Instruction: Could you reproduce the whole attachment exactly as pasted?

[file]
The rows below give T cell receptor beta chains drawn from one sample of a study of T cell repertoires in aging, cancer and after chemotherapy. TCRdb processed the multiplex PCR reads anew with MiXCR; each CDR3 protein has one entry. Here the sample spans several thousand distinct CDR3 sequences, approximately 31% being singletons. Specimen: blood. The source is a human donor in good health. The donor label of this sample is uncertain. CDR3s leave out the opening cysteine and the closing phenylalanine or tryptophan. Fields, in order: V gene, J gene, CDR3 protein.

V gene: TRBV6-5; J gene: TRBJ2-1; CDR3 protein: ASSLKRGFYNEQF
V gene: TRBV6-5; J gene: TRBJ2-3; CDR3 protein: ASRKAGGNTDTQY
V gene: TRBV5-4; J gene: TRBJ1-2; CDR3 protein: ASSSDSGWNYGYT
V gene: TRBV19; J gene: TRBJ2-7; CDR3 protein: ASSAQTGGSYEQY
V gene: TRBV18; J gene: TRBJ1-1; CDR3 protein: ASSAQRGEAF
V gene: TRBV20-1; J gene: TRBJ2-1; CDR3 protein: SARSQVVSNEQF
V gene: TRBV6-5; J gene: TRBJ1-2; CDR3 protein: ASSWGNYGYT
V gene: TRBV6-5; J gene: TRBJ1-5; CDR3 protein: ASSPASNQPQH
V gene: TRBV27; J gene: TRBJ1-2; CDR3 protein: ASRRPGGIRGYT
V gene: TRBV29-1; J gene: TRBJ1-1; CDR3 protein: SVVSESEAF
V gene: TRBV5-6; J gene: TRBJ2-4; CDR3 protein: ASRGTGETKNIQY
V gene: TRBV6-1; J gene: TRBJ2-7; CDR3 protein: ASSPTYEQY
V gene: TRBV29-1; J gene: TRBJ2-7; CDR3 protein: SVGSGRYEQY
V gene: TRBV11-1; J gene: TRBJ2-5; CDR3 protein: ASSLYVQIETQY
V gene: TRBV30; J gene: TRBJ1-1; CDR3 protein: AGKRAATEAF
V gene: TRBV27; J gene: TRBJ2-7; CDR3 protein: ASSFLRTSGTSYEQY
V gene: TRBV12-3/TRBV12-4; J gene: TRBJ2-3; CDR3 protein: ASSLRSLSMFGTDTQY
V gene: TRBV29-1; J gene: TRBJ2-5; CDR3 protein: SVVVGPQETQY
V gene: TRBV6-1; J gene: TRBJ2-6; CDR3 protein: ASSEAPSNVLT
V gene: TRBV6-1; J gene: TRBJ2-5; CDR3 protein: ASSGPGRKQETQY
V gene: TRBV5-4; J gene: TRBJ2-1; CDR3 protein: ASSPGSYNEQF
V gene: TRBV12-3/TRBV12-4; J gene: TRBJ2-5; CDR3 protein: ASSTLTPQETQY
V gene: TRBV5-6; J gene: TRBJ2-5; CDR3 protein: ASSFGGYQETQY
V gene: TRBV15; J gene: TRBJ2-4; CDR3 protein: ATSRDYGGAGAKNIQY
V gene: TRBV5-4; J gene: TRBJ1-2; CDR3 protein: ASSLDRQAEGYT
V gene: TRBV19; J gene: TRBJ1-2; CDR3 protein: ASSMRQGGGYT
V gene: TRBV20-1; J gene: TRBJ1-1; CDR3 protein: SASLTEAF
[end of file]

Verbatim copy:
The rows below give T cell receptor beta chains drawn from one sample of a study of T cell repertoires in aging, cancer and after chemotherapy. TCRdb processed the multiplex PCR reads anew with MiXCR; each CDR3 protein has one entry. Here the sample spans several thousand distinct CDR3 sequences, approximately 31% being singletons. Specimen: blood. The source is a human donor in good health. The donor label of this sample is uncertain. CDR3s leave out the opening cysteine and the closing phenylalanine or tryptophan. Fields, in order: V gene, J gene, CDR3 protein.

V gene: TRBV6-5; J gene: TRBJ2-1; CDR3 protein: ASSLKRGFYNEQF
V gene: TRBV6-5; J gene: TRBJ2-3; CDR3 protein: ASRKAGGNTDTQY
V gene: TRBV5-4; J gene: TRBJ1-2; CDR3 protein: ASSSDSGWNYGYT
V gene: TRBV19; J gene: TRBJ2-7; CDR3 protein: ASSAQTGGSYEQY
V gene: TRBV18; J gene: TRBJ1-1; CDR3 protein: ASSAQRGEAF
V gene: TRBV20-1; J gene: TRBJ2-1; CDR3 protein: SARSQVVSNEQF
V gene: TRBV6-5; J gene: TRBJ1-2; CDR3 protein: ASSWGNYGYT
V gene: TRBV6-5; J gene: TRBJ1-5; CDR3 protein: ASSPASNQPQH
V gene: TRBV27; J gene: TRBJ1-2; CDR3 protein: ASRRPGGIRGYT
V gene: TRBV29-1; J gene: TRBJ1-1; CDR3 protein: SVVSESEAF
V gene: TRBV5-6; J gene: TRBJ2-4; CDR3 protein: ASRGTGETKNIQY
V gene: TRBV6-1; J gene: TRBJ2-7; CDR3 protein: ASSPTYEQY
V gene: TRBV29-1; J gene: TRBJ2-7; CDR3 protein: SVGSGRYEQY
V gene: TRBV11-1; J gene: TRBJ2-5; CDR3 protein: ASSLYVQIETQY
V gene: TRBV30; J gene: TRBJ1-1; CDR3 protein: AGKRAATEAF
V gene: TRBV27; J gene: TRBJ2-7; CDR3 protein: ASSFLRTSGTSYEQY
V gene: TRBV12-3/TRBV12-4; J gene: TRBJ2-3; CDR3 protein: ASSLRSLSMFGTDTQY
V gene: TRBV29-1; J gene: TRBJ2-5; CDR3 protein: SVVVGPQETQY
V gene: TRBV6-1; J gene: TRBJ2-6; CDR3 protein: ASSEAPSNVLT
V gene: TRBV6-1; J gene: TRBJ2-5; CDR3 protein: ASSGPGRKQETQY
V gene: TRBV5-4; J gene: TRBJ2-1; CDR3 protein: ASSPGSYNEQF
V gene: TRBV12-3/TRBV12-4; J gene: TRBJ2-5; CDR3 protein: ASSTLTPQETQY
V gene: TRBV5-6; J gene: TRBJ2-5; CDR3 protein: ASSFGGYQETQY
V gene: TRBV15; J gene: TRBJ2-4; CDR3 protein: ATSRDYGGAGAKNIQY
V gene: TRBV5-4; J gene: TRBJ1-2; CDR3 protein: ASSLDRQAEGYT
V gene: TRBV19; J gene: TRBJ1-2; CDR3 protein: ASSMRQGGGYT
V gene: TRBV20-1; J gene: TRBJ1-1; CDR3 protein: SASLTEAF